Friday, 29 October 2010

Food Glorious Food

What does that title remind you of? Of course, we knew that. The Lionel Bart song 'Food Glorious Food' opens the 1960 movie, directed by Carol Reed, from the stage musical 'Oliver!' This week it has two points of contact for me - three if you include the happy fact that I have eaten food each day so far.

First, on Tuesday after the singing rehearsal a bunch of us watched a DVD of the movie, which seems all the better for turning fifty years old. And yes, we older-than-Fagin's-boys performers are practising some of the numbers (not the Food song) with verve but minus the acrobatics. A sad note is that Jack Wild (Artful Dodger) recently died, too young although past middle age, and it's hard not to think of the young cast as caught in a youthful time loop forever. Ron Moody's Fagin was never bettered. Oliver Reed as villain Bill Sikes was as uber-evil as they get. He was, I believe, the highest (over-)paid actor in England at the time. My favourite remains Bullseye the dog, and we all wondered how Oliver (Mark Lester) acquired a posh accent in the orphanage.

Our friend Angie will have a shot at Shani Wallis's stand-out solo 'As Long As He Needs Me'. If such a lyric were written today for London's West End, no doubt the modern critics would tut-tut and point to its theme (domestic abuse) saying it is inappropriate for performance, i.e. politically incorrect, or maybe Sir David Frost would put in a word, in echo of his vicious rubbishing sneers personally at Lionel Bart when the show was released. He, Frost, showed his true colours: but it is possible that he has grown up in the past fifty years.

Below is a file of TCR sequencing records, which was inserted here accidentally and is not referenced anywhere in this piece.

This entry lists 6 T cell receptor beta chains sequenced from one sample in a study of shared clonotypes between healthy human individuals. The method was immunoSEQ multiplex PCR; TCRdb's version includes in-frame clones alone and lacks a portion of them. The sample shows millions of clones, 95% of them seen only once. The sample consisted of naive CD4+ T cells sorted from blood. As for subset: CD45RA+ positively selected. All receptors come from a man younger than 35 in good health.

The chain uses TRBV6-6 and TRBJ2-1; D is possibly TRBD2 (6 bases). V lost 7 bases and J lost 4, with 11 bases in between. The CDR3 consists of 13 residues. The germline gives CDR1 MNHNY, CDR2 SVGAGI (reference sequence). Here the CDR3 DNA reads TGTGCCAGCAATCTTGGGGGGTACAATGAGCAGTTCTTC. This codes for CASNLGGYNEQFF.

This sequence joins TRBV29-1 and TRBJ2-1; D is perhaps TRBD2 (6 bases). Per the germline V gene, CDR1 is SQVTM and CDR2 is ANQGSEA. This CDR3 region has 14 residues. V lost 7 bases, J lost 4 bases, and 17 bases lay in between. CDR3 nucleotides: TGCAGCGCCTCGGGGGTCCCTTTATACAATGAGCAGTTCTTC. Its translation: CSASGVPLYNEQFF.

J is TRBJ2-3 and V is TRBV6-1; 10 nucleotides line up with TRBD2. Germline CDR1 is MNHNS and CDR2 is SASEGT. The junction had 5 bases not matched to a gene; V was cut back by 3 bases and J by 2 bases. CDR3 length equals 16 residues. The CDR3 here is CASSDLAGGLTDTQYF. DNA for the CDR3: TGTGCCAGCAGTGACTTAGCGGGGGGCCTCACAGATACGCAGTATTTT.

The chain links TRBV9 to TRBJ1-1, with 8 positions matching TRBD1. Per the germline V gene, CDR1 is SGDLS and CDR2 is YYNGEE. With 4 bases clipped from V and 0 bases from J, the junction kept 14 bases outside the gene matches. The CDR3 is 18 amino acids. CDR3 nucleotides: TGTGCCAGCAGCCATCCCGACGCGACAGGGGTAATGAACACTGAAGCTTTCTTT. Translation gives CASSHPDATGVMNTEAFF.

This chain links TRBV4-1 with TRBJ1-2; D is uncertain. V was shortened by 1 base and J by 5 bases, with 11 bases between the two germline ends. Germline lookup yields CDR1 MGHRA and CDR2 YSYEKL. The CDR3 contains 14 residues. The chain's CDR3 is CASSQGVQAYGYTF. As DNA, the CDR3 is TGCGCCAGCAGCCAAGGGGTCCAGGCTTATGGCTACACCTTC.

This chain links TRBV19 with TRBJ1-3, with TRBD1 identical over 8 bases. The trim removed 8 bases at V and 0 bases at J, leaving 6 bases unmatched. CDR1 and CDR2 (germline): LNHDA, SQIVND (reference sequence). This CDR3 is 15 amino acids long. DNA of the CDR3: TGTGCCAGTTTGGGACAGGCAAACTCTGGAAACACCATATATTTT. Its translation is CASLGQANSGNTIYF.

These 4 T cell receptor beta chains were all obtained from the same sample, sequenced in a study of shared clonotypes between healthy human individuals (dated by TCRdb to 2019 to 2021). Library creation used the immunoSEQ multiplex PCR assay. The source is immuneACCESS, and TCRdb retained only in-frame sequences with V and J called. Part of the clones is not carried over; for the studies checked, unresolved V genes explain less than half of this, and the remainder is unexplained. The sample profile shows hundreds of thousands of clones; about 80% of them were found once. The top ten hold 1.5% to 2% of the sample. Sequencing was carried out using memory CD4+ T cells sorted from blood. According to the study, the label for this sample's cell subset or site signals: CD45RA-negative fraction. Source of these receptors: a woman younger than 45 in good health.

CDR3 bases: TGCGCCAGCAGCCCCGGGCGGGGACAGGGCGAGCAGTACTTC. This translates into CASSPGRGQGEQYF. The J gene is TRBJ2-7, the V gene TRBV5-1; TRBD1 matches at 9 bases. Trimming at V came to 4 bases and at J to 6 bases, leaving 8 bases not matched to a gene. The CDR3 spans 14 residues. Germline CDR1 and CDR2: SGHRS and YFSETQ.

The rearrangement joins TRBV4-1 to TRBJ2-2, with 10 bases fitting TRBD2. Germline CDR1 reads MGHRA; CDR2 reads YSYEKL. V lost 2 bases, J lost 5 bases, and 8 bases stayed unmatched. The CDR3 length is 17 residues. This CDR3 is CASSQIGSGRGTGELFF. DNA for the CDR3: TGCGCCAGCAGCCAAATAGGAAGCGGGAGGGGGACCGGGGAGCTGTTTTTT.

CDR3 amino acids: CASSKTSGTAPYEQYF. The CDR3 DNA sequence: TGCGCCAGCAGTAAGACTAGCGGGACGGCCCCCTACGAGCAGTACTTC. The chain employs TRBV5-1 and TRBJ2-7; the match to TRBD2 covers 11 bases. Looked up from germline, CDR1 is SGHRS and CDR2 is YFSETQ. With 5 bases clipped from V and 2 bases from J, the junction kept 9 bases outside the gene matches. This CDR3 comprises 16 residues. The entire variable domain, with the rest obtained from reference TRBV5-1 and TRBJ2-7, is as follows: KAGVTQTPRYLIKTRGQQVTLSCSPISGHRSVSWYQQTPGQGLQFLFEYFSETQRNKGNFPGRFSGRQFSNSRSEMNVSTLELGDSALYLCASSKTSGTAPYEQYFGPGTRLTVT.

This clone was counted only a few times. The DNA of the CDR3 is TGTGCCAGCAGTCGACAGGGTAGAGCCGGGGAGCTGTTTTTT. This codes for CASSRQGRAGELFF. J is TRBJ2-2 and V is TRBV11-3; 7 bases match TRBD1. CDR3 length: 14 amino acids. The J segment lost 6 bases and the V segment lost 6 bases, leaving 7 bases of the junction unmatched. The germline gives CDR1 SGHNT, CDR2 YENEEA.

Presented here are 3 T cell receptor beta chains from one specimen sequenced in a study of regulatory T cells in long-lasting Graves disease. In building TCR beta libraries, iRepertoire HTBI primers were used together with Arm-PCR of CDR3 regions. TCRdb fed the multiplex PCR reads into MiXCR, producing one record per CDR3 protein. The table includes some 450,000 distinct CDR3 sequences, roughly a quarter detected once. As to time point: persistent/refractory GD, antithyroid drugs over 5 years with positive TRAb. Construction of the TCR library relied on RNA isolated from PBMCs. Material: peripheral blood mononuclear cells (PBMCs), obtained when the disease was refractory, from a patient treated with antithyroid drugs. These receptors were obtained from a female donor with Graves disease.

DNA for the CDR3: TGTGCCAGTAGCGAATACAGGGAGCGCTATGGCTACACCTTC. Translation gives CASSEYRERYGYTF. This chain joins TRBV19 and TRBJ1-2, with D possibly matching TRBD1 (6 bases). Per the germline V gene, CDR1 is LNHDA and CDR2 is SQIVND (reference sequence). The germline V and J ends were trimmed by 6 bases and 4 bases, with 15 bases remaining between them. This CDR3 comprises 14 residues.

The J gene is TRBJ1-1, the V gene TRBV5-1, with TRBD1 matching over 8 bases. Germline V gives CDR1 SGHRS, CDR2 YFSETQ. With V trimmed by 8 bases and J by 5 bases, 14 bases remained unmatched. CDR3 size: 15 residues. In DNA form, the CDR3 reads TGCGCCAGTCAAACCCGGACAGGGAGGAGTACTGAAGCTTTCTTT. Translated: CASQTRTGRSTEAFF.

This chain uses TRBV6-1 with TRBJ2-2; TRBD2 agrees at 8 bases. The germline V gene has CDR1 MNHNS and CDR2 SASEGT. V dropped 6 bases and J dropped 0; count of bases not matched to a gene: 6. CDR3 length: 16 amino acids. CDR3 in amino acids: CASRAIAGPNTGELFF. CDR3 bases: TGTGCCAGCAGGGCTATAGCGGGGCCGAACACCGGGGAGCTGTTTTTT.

That must be it! There's hope for us all.

Second, the food theme. By tonight I will have just about got in shape the recipe book which will be published via in the next few weeks, the result of kind contributions of "Kimberly's friends", some of whom turn out to be none other than the same songsters alluded to above. I am looking forward to sampling everything, starting with Maureen's egg nog and working my way back to the soup, via Elsie's brandy snaps, Gwenda's Irish cream whiskey, cake with brandy, and, in passing, smelling the aroma of Angie's chicken in red wine.

Do we see a pattern emerge here? I might be a chicken vegetarian but nobody said anything about red wine abstinence.

Sunday, 24 October 2010

Dublin Cemetery

Now, that's Dublin South Australia - tidy little country town which most of the time the North-South travellers by-pass on the highway or like me call in on, to buy fruit and veg at the well-stocked greengrocery.